University researches into possibilities of web tracking through GPU fingerprints
French, Israeli, and Australian university researchers are exploring online tracking using consumers' graphics cards to construct distinctive fingerprints and use them for constant online monitoring. The question is, "at what cost to our privacy?"
DrawnApart tracking system may start using WebGL to track users through their onboard graphics card
Researchers executed an extensive experiment involving up to 2,550 devices, with a total of 1,605 different CPU formats, to demonstrate their technique, oddly called 'DrawnApart,' which boosts the median tracking period to 67% in comparison to existing next-gen processes.
With user privacy being the most prominent concern, some websites already collect information by unscrupulous means, such as managing hardware configurations, operating systems, screen resolutions, timezones, language, type fonts, and much more. Privacy on the Internet is currently protected by several laws focusing on obtaining consent to trigger website cookies.
This new approach by the foreign universities' recent study is relatively limited. This is due to graphics processors' factors that constantly change, even at stable levels, and can only give a slight categorization than a complete fingerprint of the users. The process is still crossing unethical territories.
Researchers plan to use the users' graphics card with the assistance of the Web Graphics Library, or WebGL. WebGL is an API used on several platforms to render 3D graphics to the users' browsers. The technology is present on all current web browsers available.
DrawnApart will then access the WebGL, tabulate the current value and speed of execution units on the graphics processor, estimate the amount of time required to conduct vertex renders control stall functions, along with other tasks.
DrawnApart uses short GLSL programs executed by the target GPU as part of the vertex shader to overcome the challenge of having random execution units handling the computations. Hence, the workload allocation is predictable and standardized.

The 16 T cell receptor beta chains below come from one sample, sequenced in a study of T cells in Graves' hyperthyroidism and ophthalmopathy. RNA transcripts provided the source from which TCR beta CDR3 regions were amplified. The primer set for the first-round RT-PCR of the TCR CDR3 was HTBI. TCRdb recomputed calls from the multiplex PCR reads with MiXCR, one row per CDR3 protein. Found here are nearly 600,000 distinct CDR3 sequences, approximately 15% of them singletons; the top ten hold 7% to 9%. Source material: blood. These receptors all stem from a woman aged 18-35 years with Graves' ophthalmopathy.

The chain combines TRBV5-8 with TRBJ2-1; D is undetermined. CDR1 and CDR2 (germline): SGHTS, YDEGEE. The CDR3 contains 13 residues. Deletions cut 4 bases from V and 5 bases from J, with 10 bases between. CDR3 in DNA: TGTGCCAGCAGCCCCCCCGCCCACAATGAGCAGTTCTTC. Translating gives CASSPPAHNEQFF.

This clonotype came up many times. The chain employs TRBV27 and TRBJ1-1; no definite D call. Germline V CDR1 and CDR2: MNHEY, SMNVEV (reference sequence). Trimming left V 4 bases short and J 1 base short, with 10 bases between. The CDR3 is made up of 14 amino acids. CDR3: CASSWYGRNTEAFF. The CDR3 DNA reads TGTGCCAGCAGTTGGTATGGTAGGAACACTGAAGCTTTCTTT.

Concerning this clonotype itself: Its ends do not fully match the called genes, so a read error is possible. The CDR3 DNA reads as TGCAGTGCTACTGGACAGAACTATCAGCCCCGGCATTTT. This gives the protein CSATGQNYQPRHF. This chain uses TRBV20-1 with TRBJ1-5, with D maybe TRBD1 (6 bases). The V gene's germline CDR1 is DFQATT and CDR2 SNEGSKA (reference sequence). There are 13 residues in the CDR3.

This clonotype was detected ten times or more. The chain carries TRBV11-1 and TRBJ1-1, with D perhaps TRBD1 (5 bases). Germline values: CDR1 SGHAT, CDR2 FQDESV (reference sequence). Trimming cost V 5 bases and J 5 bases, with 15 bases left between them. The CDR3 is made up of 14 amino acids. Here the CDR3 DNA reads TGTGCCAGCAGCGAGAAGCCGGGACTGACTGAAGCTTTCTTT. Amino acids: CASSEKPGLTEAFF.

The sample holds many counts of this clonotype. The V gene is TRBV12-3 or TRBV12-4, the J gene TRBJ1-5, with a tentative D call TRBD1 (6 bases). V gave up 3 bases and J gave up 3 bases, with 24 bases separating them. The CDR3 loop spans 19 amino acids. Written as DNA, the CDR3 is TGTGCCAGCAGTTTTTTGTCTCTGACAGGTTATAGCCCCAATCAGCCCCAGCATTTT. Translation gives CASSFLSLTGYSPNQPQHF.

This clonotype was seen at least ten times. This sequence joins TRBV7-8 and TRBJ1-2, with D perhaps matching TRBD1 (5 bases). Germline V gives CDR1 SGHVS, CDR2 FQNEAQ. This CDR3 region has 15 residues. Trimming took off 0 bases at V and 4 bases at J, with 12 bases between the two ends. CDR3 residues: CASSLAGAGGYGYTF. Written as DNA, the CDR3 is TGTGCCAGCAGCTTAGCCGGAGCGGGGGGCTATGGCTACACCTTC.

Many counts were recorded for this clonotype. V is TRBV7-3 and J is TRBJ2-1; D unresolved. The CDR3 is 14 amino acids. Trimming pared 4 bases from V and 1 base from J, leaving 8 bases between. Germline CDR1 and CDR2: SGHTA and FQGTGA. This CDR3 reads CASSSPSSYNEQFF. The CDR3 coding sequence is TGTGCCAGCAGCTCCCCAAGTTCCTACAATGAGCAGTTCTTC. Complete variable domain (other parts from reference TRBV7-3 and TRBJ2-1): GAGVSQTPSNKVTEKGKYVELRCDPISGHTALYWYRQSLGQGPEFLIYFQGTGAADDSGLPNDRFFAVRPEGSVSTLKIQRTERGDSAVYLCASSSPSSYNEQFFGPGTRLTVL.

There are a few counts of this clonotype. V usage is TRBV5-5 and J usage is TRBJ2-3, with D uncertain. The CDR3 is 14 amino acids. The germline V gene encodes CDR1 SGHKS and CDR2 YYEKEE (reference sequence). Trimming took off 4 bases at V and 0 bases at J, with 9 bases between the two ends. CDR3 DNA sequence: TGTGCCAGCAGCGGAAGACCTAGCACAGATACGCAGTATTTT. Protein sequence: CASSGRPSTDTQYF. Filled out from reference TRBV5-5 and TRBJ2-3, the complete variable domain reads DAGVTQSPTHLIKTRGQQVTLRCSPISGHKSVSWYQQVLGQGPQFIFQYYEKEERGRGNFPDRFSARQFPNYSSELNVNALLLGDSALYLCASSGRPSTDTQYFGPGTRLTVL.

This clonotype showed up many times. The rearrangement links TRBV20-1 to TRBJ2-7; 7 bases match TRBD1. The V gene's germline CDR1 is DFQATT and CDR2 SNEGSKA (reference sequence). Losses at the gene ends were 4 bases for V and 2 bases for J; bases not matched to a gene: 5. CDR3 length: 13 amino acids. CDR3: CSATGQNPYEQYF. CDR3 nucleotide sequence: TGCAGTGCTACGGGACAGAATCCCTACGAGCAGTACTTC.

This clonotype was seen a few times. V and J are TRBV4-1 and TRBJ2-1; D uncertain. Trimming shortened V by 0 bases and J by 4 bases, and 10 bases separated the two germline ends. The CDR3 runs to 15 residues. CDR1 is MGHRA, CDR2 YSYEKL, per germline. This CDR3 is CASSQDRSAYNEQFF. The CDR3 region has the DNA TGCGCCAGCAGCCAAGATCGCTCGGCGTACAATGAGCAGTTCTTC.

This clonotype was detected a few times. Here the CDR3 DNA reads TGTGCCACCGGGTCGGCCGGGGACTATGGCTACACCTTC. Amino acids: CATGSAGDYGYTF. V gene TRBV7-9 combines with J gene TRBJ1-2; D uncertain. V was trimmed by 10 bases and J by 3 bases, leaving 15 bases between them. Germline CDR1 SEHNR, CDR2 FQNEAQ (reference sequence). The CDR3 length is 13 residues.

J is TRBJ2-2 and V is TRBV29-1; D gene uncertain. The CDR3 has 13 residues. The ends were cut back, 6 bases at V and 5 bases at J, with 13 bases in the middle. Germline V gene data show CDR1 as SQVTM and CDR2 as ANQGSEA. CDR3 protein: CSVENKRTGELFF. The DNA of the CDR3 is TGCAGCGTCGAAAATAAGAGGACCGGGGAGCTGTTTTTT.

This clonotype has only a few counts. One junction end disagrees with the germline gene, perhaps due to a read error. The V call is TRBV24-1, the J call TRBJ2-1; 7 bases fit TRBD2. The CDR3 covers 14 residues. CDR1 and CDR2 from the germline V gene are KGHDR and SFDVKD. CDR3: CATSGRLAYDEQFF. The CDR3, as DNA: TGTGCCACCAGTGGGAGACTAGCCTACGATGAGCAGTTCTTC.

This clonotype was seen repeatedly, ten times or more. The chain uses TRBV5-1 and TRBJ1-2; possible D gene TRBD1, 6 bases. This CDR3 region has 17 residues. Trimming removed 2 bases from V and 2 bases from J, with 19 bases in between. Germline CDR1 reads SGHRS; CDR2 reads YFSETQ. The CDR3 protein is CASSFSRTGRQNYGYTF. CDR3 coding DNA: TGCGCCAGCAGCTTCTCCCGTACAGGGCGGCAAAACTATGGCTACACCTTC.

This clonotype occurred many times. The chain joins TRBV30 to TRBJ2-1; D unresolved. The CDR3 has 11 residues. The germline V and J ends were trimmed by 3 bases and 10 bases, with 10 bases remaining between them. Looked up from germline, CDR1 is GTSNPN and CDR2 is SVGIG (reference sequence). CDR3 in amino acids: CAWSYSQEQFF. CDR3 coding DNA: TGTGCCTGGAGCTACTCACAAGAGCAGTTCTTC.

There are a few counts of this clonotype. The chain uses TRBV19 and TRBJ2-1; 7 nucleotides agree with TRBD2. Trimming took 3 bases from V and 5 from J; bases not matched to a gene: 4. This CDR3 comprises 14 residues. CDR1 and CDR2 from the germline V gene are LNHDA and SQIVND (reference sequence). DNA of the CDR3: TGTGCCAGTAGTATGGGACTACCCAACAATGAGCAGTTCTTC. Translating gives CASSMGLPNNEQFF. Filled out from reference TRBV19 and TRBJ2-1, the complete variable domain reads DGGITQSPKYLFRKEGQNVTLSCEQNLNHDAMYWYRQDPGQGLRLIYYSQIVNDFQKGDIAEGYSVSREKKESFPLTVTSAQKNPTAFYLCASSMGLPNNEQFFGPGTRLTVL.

— Bill Toulas, Bleeping Computer
The research team produced an on-screen estimation method that processes a minuscule amount of "computationally intensive operations, and offer an offscreen technique that causes the graphics processing unit to process several longer but less strenuous tests. The procedure creates traces that consist of 176 different measurements accessed and up to 16 points that combine to make the user's specific digital fingerprint. However, a user will notice a difference in performance and timing of their graphics card about their other devices.
Researchers also attempted to swap different computer hardware devices to evaluate if the unique traces remained noticeable. They found that the user's digital fingerprint relied solely on the graphics unit.
Toulas notes that no matter if the integrated circuits are designed and manufactured through an identical building process, the individual course will vary from standard variables. So, even if the distinctions are not recognized during normal usage, the information gathered will become helpful for tracking systems such as DrawnApart, which is created to activate functional aspects and utilize them. In fact, in tandem with next-gen tracking formulas, DrawnApart's median tracking time of a specific user will increase as much as 67 percent.
The researchers' testing conditions showed little effect on the GPU operational temperature range, maintaining between 26.4 °C and 37 °C, with no voltage deviations. Workload divergences, GPU payloads from other web browser tabs, repeated system restarts, and other runtime modifications do not affect the DrawnApart tracking formula.
The next-gen graphics card APIs are currently in production, such as WebGPU, which offers compute shaders that complement the existing graphics channel. The new APIs may introduce additional techniques to fingerprint users online more accurately and efficiently than we have seen before.
The universities' researchers tested compute shaders in the now-defunct WebGL 2.0, finding that DrawnApart produced 98% classification accuracy in a staggering 150 milliseconds. The technique is much more efficient than the original eight seconds to create the fingerprinting data through the original WebGL API.
We believe that a similar method can also be found for the WebGPU API once it becomes generally available. The effects of accelerated compute APIs on user privacy should be considered before they are enabled globally.
— a selection from the research study, "DRAWNAPART: A Device Identification Technique
based on Remote GPU Fingerprinting"
Conceivable countermeasures to this fingerprinting approach include parallel execution prevention, attribute value changes, API and script blocking, and time measurement prevention.
The original developer of the WebGL API, Khronos Group, has welcomed the researchers' disclosure on the new system and created a technical study group to examine possible resolutions with browser companies and several other potential stakeholders.